Our law is upside down. Here's how I think it should look:

All workplaces should automatically fall under a collective bargaining agreement, with Union recognition the automatic assumption.  A de-recognition procedure is not necessary. If workers don't want collective bargaining, the workplace union will either fail to submit a wage claim, or to do so would be pointless if the workers did not support it. The "right" not to have collective bargaining is nonsense and the idea deserves contempt.

Smaller workplaces could be serviced via pooling them together into local union branches. (Currently, our weak recognition laws do not even apply to "bargaining units" of less than 20 workers, although the issue can be forced by industrial action.)

As part of a new law, all workers would be automatically enrolled into the recognised union via salary checkoff (but given the right to leave.) 

What is astonishing is just how fantastic for Britain the effects of this would be:

* All working people would have a collective voice at work, with access to advice from day one of employment.

* Sexual Harassment would be greatly reduced.

* Wages would go up. This would help economic recovery and social justice far better than any living wage policy ever could.

* Sick pay would gradually improve, reducing the need for workers to get into trouble with loan sharks. This would relieve pressure upon families.

* Society would become fairer and more equal.

* The pressure upon families of insecure work would ease as jobs become more secure.

* Things would get much better for "non-core workers", such as guards, cooks, cleaners etc, most of whom are treated terribly.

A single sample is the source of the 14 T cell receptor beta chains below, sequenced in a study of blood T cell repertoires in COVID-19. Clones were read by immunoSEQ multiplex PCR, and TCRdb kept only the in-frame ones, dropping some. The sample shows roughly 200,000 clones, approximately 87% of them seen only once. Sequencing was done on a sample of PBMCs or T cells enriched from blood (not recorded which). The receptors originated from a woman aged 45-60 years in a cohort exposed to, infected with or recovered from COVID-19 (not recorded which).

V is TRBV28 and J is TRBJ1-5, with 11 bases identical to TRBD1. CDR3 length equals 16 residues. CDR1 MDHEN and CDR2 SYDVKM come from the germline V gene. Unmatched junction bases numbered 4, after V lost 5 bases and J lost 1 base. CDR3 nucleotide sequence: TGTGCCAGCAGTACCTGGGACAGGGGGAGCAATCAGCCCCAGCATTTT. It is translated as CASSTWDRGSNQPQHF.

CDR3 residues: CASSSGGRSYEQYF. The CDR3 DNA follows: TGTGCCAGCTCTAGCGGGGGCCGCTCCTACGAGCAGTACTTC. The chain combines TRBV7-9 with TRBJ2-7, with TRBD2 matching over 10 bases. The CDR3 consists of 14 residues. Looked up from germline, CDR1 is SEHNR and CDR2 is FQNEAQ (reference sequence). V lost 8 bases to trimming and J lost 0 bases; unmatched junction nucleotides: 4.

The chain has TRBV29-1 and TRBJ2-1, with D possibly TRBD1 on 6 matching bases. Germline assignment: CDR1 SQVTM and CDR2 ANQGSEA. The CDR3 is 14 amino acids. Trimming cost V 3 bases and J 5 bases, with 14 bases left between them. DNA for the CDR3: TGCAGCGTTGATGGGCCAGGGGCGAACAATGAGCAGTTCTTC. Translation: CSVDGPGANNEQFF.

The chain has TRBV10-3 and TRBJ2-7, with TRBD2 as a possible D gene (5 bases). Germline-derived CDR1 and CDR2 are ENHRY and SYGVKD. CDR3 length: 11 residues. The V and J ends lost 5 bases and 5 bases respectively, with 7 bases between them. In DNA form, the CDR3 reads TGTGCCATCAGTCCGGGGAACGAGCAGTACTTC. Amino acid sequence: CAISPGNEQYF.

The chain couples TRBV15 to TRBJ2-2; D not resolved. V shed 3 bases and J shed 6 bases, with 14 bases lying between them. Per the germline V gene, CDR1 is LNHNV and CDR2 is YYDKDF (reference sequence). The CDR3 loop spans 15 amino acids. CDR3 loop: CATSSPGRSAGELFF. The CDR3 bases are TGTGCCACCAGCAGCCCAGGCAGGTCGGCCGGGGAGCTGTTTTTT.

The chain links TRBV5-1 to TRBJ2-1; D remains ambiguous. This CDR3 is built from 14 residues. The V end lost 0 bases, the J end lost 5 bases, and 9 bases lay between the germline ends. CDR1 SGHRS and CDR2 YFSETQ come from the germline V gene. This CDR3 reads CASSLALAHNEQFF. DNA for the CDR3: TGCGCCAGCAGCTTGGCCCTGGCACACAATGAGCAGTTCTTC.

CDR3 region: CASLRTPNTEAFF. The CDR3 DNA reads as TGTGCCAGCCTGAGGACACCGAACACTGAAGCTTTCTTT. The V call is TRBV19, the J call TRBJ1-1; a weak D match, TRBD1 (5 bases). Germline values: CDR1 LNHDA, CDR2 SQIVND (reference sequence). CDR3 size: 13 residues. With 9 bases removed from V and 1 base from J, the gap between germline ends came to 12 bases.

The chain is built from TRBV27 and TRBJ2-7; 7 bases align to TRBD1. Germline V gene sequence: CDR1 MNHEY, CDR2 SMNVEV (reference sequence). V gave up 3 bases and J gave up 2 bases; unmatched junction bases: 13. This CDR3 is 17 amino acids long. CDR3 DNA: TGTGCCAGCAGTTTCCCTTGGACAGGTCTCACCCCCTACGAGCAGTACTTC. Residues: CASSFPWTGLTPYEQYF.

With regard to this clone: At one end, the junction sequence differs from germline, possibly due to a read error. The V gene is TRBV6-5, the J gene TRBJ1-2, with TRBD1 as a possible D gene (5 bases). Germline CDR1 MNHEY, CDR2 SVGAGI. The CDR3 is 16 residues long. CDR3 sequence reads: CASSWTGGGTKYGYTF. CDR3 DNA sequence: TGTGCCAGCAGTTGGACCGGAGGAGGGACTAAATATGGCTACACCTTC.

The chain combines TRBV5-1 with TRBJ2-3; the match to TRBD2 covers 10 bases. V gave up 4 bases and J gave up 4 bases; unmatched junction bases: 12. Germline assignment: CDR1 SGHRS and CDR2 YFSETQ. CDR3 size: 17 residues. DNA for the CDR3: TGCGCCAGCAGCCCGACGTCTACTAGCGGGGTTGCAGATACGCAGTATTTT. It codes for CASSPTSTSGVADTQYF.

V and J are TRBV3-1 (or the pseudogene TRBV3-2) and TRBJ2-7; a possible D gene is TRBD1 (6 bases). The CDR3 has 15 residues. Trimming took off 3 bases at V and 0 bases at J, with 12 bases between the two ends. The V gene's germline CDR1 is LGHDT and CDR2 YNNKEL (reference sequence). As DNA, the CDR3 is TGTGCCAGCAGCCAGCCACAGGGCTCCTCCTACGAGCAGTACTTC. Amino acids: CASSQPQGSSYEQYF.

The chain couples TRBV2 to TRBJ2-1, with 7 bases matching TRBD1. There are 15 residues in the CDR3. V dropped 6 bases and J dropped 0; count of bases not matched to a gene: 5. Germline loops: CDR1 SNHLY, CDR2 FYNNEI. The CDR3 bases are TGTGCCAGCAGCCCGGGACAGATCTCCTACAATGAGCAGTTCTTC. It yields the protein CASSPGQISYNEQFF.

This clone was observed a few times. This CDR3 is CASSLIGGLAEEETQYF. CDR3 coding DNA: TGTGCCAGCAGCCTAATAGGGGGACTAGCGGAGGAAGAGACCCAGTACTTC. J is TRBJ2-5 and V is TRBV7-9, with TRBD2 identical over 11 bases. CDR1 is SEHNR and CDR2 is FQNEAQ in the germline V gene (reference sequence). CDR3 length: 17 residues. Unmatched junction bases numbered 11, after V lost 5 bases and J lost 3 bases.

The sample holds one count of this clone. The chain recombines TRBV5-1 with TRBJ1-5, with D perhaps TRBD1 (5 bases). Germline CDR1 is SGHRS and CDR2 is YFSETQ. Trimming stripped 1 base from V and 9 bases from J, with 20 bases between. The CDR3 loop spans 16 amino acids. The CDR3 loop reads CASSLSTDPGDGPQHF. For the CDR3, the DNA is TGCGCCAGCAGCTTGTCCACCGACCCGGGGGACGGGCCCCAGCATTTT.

As wages go up, so do tax receipts.

The national share of wealth earned by workers would start to increase, delivering fairness, delivering justice. We would be building a Britain to be proud of.  There would be a floor you cannot go below, but also a capped ceiling you cannot go above. Social cohesion, increased equality and a happier population would undoubtedly be the outcome.

What's not to like?  Without a dramatic shift in law and policy on Trade Unions, the problems will only get worse. Pro-union policy is the only way to deliver a fair share of wages, stability of employment, and an improved economic system that's less prone to the reckless behaviour of the few.

Further reading:

LSE on the reduction of GDP going into wages.

NEF - "UK paying price for decades of anti-union policy and law"

TUC - Report, "The Great Wages Grab"

Sunday, 12 June 2016

Workers being charged for PPE, "short shifting" and the rise of exploitation

The Clipper warehouse uses an Agency for the hiring and firing of warehouse operatives.

On day one, you *have* to pay £2 for your Hi-Viz.  But really you are only renting if for the time you are there.  Yes, you have to give it back to the Agency on your last day!   Employers are legally required to provide all PPE.  Unfortunately, this unlawful practice has become widespread, as employment agencies have realised this is something they can get away with.

Lots of dodgy Agency practices are going on, and who can stop them without a workplace union onsite?  We are even seeing workers being charged an an admin fee for getting paid.

The Amazon warehouse in Rugely does this thing called "Short Shifting".  That's when they text you to say what time they want you the following day.  So the worker sorts out child care / transport etc and turns up for work at the correct time.  Then they are told they are not needed, and are sent home without pay.  The worker is out of pocket for having turned up for work as requested. Workers who fail to turn up when asked are likely not to be asked back again.

Sickeningly, I am aware of a warehouse involving managers promising young women extensions to temporary contracts in return for sexual favours.  It was the warehouse HR manager who told me about that in confidence on the day of her resignation.  Her efforts to make management behave more reputably had not worked well.

Thanks to Unite, the shameful goings on at the Sports Direct warehouse have been well documented. But Sports Direct is not a one-off, far from it.